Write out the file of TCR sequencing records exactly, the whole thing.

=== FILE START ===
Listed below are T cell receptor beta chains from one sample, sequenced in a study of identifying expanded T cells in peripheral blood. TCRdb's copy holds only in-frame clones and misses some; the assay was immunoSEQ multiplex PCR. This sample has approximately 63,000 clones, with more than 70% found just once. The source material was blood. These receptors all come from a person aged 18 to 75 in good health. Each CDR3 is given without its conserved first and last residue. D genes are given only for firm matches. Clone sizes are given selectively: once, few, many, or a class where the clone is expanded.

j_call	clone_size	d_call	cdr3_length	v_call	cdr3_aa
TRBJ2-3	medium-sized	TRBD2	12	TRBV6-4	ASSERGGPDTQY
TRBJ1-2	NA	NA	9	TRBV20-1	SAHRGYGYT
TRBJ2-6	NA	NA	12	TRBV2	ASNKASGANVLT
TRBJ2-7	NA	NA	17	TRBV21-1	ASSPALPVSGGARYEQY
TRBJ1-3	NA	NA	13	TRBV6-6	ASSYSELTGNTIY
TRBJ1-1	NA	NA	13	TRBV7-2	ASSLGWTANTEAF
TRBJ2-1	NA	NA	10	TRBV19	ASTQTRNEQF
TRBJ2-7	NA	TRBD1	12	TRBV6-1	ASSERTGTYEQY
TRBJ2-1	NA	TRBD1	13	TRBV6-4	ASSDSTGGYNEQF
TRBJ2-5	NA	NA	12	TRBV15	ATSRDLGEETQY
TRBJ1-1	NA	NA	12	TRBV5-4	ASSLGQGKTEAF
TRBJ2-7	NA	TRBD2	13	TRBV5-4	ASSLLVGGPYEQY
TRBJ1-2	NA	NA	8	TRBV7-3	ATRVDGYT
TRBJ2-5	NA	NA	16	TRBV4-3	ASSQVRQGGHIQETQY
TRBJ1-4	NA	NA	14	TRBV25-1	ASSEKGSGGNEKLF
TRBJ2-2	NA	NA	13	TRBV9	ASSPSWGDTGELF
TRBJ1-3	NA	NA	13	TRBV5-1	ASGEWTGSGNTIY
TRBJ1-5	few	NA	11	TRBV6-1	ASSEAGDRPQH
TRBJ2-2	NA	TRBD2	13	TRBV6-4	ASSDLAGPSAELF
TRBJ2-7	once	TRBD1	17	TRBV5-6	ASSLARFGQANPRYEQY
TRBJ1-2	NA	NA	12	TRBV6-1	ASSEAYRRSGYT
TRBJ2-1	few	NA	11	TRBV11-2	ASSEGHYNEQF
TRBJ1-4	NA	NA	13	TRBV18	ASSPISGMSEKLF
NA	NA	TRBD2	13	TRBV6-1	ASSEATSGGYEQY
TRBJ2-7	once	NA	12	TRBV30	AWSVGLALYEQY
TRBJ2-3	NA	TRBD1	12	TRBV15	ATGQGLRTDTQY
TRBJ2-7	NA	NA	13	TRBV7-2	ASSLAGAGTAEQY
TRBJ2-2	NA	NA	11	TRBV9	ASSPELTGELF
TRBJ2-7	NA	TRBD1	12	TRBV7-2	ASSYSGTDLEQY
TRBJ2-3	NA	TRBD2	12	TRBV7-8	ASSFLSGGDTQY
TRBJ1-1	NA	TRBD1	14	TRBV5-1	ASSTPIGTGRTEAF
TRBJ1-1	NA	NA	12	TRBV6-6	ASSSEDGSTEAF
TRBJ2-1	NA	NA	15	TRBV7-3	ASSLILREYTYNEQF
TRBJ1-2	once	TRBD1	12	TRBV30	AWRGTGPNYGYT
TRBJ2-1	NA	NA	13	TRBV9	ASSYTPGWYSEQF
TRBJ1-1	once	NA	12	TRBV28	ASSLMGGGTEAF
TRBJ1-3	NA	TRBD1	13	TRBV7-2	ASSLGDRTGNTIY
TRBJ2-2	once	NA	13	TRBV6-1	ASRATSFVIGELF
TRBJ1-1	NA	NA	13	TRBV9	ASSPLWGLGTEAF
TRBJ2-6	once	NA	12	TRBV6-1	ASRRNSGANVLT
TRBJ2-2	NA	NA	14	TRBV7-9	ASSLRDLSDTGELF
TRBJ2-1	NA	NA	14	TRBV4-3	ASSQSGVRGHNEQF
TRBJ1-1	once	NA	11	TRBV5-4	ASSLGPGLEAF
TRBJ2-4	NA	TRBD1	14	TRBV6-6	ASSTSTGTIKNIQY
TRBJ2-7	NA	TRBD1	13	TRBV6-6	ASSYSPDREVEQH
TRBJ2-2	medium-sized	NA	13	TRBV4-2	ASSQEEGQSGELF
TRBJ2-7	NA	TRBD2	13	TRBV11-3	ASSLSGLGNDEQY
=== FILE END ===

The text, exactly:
Listed below are T cell receptor beta chains from one sample, sequenced in a study of identifying expanded T cells in peripheral blood. TCRdb's copy holds only in-frame clones and misses some; the assay was immunoSEQ multiplex PCR. This sample has approximately 63,000 clones, with more than 70% found just once. The source material was blood. These receptors all come from a person aged 18 to 75 in good health. Each CDR3 is given without its conserved first and last residue. D genes are given only for firm matches. Clone sizes are given selectively: once, few, many, or a class where the clone is expanded.

j_call	clone_size	d_call	cdr3_length	v_call	cdr3_aa
TRBJ2-3	medium-sized	TRBD2	12	TRBV6-4	ASSERGGPDTQY
TRBJ1-2	NA	NA	9	TRBV20-1	SAHRGYGYT
TRBJ2-6	NA	NA	12	TRBV2	ASNKASGANVLT
TRBJ2-7	NA	NA	17	TRBV21-1	ASSPALPVSGGARYEQY
TRBJ1-3	NA	NA	13	TRBV6-6	ASSYSELTGNTIY
TRBJ1-1	NA	NA	13	TRBV7-2	ASSLGWTANTEAF
TRBJ2-1	NA	NA	10	TRBV19	ASTQTRNEQF
TRBJ2-7	NA	TRBD1	12	TRBV6-1	ASSERTGTYEQY
TRBJ2-1	NA	TRBD1	13	TRBV6-4	ASSDSTGGYNEQF
TRBJ2-5	NA	NA	12	TRBV15	ATSRDLGEETQY
TRBJ1-1	NA	NA	12	TRBV5-4	ASSLGQGKTEAF
TRBJ2-7	NA	TRBD2	13	TRBV5-4	ASSLLVGGPYEQY
TRBJ1-2	NA	NA	8	TRBV7-3	ATRVDGYT
TRBJ2-5	NA	NA	16	TRBV4-3	ASSQVRQGGHIQETQY
TRBJ1-4	NA	NA	14	TRBV25-1	ASSEKGSGGNEKLF
TRBJ2-2	NA	NA	13	TRBV9	ASSPSWGDTGELF
TRBJ1-3	NA	NA	13	TRBV5-1	ASGEWTGSGNTIY
TRBJ1-5	few	NA	11	TRBV6-1	ASSEAGDRPQH
TRBJ2-2	NA	TRBD2	13	TRBV6-4	ASSDLAGPSAELF
TRBJ2-7	once	TRBD1	17	TRBV5-6	ASSLARFGQANPRYEQY
TRBJ1-2	NA	NA	12	TRBV6-1	ASSEAYRRSGYT
TRBJ2-1	few	NA	11	TRBV11-2	ASSEGHYNEQF
TRBJ1-4	NA	NA	13	TRBV18	ASSPISGMSEKLF
NA	NA	TRBD2	13	TRBV6-1	ASSEATSGGYEQY
TRBJ2-7	once	NA	12	TRBV30	AWSVGLALYEQY
TRBJ2-3	NA	TRBD1	12	TRBV15	ATGQGLRTDTQY
TRBJ2-7	NA	NA	13	TRBV7-2	ASSLAGAGTAEQY
TRBJ2-2	NA	NA	11	TRBV9	ASSPELTGELF
TRBJ2-7	NA	TRBD1	12	TRBV7-2	ASSYSGTDLEQY
TRBJ2-3	NA	TRBD2	12	TRBV7-8	ASSFLSGGDTQY
TRBJ1-1	NA	TRBD1	14	TRBV5-1	ASSTPIGTGRTEAF
TRBJ1-1	NA	NA	12	TRBV6-6	ASSSEDGSTEAF
TRBJ2-1	NA	NA	15	TRBV7-3	ASSLILREYTYNEQF
TRBJ1-2	once	TRBD1	12	TRBV30	AWRGTGPNYGYT
TRBJ2-1	NA	NA	13	TRBV9	ASSYTPGWYSEQF
TRBJ1-1	once	NA	12	TRBV28	ASSLMGGGTEAF
TRBJ1-3	NA	TRBD1	13	TRBV7-2	ASSLGDRTGNTIY
TRBJ2-2	once	NA	13	TRBV6-1	ASRATSFVIGELF
TRBJ1-1	NA	NA	13	TRBV9	ASSPLWGLGTEAF
TRBJ2-6	once	NA	12	TRBV6-1	ASRRNSGANVLT
TRBJ2-2	NA	NA	14	TRBV7-9	ASSLRDLSDTGELF
TRBJ2-1	NA	NA	14	TRBV4-3	ASSQSGVRGHNEQF
TRBJ1-1	once	NA	11	TRBV5-4	ASSLGPGLEAF
TRBJ2-4	NA	TRBD1	14	TRBV6-6	ASSTSTGTIKNIQY
TRBJ2-7	NA	TRBD1	13	TRBV6-6	ASSYSPDREVEQH
TRBJ2-2	medium-sized	NA	13	TRBV4-2	ASSQEEGQSGELF
TRBJ2-7	NA	TRBD2	13	TRBV11-3	ASSLSGLGNDEQY